Walks with Ella: Minnesota


The ubiquitous storm shelter at the RV park. One of the more secure ones we've seen.

This fountain in Sauk Centre's Sinclair Lewis park seemed an odd combination of the design work of Norman Rockwell and the Taiwanese.

Another serene evening for people and ducks alike.

I caught this church at sunset. I think this one is catholic, but I had never seen so many flavors of Lutheran as there were in Sauk Centre, and undoubtedly, the rest of the midwest.

Gloaming hour at Big Sauk Lake.

The Lewis home in Sauk Centre

I never thought of the Mississippi River going much north of Hannibal, Missouri. Its headwaters are up near the Great Lakes. These locks and barges were where we crossed from Wisconsin to Minnesota at LaCrosse. We stayed in Red Wing at an Indian casino RV park, that was clean, inexpensive, well-run and had all the charm of a gravel parking lot.

Sauk Centre

Ella biting the lake water, as she loves to do.

Minneapolis

George and Ella at a rest stop as we left Minnesota. This stop had a short trail and a tiny lake. We were on our way to North Dakota!

From Illinois, we headed north, through Wisconsin, crossing the Mississippi to Minnesota. Everywhere we went were fields of corn. We knew that Minneapolis has a lot of writers (What do you call a bunch of writers? A gaggle, a murder, a flock, a herd, a cackle, a parliament, a bale, a realm, a worship? I like this last one the best.), and most of the ones we know of specialize in Sci-Fi, Fantasy, and Myth.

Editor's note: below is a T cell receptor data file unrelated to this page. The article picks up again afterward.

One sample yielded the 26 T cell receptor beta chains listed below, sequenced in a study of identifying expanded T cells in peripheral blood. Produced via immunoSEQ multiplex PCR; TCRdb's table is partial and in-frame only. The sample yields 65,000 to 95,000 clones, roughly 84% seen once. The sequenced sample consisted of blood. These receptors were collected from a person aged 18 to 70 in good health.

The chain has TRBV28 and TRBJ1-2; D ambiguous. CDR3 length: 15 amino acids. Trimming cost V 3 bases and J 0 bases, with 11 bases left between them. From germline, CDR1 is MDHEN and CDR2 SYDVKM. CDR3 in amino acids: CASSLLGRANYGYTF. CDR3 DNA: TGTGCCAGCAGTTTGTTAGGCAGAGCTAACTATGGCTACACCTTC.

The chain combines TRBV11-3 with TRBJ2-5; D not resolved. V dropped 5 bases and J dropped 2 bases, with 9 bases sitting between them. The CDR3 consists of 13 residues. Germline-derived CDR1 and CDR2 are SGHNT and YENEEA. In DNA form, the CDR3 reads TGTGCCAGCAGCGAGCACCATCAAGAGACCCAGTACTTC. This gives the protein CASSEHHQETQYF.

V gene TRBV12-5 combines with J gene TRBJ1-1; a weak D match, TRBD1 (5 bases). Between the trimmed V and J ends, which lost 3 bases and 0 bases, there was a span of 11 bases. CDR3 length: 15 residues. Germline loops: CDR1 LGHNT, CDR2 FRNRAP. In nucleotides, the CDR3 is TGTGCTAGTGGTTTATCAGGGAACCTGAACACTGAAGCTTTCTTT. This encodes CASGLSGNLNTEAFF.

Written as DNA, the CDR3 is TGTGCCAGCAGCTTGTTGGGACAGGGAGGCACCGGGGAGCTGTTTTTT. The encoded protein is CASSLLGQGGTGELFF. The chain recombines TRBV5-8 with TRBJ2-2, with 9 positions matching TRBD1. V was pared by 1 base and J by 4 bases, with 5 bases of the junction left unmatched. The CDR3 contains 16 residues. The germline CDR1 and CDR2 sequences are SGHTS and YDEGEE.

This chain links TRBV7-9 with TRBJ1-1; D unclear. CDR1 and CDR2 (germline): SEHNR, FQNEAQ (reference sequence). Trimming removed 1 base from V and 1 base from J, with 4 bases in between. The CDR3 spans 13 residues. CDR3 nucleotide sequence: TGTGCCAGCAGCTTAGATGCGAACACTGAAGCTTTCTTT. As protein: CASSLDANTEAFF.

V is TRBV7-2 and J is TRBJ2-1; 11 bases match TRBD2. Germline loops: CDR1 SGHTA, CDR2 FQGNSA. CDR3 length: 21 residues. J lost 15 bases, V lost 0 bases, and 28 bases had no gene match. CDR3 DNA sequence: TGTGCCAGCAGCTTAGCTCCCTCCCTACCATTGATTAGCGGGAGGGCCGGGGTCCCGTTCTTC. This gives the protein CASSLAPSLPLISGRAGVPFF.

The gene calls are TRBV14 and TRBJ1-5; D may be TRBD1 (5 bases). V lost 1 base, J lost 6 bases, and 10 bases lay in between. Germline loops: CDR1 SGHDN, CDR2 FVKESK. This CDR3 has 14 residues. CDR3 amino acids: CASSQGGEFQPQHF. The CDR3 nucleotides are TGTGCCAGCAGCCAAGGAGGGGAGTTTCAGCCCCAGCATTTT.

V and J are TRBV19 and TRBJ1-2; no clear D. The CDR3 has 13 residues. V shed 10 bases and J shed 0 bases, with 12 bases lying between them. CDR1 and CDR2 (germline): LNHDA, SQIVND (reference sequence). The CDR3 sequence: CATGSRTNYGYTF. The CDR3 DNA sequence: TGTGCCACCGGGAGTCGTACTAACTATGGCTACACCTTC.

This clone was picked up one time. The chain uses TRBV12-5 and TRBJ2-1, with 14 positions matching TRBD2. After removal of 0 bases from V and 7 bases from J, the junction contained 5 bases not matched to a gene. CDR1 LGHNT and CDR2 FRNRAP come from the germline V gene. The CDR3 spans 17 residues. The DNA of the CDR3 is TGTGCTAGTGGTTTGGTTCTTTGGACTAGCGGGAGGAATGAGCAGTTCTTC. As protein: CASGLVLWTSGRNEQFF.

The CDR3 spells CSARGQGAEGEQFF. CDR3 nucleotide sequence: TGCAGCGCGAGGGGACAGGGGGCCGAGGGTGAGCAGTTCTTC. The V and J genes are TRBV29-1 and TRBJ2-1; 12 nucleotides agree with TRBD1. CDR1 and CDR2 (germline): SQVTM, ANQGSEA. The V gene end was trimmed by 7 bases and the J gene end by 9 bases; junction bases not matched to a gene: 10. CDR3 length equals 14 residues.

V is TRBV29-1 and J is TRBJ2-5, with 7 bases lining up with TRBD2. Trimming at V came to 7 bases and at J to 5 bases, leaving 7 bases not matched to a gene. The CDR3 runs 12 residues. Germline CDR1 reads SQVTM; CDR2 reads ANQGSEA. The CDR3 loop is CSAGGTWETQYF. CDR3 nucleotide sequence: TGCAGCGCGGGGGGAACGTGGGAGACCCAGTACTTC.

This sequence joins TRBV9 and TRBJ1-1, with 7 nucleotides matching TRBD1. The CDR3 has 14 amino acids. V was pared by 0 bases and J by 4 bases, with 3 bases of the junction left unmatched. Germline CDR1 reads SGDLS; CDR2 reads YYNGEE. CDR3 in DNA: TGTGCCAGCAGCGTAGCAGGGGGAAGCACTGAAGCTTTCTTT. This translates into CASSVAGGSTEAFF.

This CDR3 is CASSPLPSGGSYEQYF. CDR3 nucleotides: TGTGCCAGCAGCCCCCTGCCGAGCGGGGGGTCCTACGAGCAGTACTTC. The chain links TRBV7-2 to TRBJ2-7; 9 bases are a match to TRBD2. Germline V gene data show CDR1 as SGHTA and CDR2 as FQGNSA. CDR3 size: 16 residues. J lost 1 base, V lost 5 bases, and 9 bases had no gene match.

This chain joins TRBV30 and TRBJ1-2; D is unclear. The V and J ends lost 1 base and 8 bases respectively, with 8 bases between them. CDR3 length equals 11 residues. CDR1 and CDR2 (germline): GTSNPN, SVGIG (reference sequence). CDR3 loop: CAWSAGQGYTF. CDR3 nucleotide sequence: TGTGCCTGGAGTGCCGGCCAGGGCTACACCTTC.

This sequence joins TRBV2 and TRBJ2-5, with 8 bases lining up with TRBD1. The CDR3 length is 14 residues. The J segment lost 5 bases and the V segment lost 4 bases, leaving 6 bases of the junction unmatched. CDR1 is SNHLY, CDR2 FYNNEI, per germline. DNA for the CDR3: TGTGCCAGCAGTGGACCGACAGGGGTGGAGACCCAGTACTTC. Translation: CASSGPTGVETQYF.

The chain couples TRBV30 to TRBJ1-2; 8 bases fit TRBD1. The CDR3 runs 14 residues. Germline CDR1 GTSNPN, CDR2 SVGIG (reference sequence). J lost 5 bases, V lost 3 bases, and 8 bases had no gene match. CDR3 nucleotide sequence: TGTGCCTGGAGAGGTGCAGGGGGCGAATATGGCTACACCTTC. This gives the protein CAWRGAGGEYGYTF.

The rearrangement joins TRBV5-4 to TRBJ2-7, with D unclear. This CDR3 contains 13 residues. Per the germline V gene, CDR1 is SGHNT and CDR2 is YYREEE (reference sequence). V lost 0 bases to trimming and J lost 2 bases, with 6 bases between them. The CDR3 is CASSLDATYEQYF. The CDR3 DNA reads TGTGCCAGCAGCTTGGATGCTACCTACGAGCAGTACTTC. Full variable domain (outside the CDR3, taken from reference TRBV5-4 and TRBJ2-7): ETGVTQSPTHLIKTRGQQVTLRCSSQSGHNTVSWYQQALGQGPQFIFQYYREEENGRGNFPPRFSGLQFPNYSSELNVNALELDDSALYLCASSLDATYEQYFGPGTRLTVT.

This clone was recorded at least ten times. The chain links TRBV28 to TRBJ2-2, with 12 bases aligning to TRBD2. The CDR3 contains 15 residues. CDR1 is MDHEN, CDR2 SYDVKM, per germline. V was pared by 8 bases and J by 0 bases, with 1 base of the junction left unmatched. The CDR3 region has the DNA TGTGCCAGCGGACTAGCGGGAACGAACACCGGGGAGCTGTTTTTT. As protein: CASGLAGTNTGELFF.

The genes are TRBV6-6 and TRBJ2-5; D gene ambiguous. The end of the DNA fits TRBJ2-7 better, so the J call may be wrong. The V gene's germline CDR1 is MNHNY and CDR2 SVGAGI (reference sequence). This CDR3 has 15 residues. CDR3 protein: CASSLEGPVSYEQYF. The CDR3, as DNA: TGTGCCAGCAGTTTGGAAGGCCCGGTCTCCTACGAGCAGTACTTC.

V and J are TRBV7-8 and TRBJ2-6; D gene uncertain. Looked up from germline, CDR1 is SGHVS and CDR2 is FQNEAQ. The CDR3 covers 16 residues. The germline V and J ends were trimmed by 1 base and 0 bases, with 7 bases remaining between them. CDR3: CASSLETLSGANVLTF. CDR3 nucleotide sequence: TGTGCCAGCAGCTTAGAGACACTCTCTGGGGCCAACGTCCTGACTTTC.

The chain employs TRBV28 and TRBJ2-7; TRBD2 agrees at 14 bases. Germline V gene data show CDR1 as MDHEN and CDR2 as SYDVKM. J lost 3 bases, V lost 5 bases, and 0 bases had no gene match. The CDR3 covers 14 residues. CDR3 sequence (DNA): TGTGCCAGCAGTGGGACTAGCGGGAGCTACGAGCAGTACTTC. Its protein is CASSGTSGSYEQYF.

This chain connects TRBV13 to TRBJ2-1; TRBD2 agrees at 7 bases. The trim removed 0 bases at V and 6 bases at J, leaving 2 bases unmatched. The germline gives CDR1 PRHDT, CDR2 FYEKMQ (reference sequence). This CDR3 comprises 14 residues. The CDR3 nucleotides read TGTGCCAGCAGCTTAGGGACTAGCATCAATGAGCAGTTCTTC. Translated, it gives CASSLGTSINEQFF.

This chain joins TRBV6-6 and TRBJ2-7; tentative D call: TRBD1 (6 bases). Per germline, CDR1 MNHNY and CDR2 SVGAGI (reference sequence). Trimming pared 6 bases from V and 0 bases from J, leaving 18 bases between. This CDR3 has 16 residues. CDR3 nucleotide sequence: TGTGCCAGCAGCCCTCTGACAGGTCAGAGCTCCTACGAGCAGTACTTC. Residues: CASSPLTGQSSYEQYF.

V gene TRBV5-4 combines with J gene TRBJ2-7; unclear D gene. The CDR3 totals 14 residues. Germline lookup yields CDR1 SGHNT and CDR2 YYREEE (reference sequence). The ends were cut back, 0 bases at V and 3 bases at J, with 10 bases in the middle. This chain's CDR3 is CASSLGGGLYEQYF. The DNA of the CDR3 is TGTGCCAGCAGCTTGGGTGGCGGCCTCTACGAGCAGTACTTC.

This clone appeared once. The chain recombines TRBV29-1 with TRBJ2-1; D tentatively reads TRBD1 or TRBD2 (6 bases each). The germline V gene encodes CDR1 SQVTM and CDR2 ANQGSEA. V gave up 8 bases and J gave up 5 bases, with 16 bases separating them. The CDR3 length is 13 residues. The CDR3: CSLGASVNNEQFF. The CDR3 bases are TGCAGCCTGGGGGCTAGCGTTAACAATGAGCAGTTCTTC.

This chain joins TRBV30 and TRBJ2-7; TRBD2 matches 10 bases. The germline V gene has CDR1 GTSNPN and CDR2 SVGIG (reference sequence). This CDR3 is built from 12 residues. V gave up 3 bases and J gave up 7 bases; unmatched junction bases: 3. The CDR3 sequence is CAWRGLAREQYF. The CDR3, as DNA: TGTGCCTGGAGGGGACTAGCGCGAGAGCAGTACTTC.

A Mallard that Ella (luckily) ignored

The lake had become choked with non-native plants. It has now been cleared and new native plantings are taking hold. My pioneer-girl heart soared, and Ella found a new place to pee.

A bit of blended architecture in downtown Sauk Centre. I love the car sticking out of the bar above. Ella was unimpressed.
Ella and I walked the trail by the lake (part of the Lake Wobegon Trail) and strolled the streets where most homes were at least 100 years old. Most had some unfortunate remodeling, which was as likely to have been the result of storms as of taste.
We planted ourselves northwest of Minnesota, in Sauk Centre, home of America's first Nobel in Literature: Sinclair Lewis. The city RV park where we stayed was on the lake, near the spot where Sinclair decided to write Main Street, a thinly veiled tale of life in Sauk Centre.

Wisconsin looked like Illinois at first, but pretty soon the flat lands with tidy farms and barns like this gave way to rolling hills. There was always corn and occasionally, soy.

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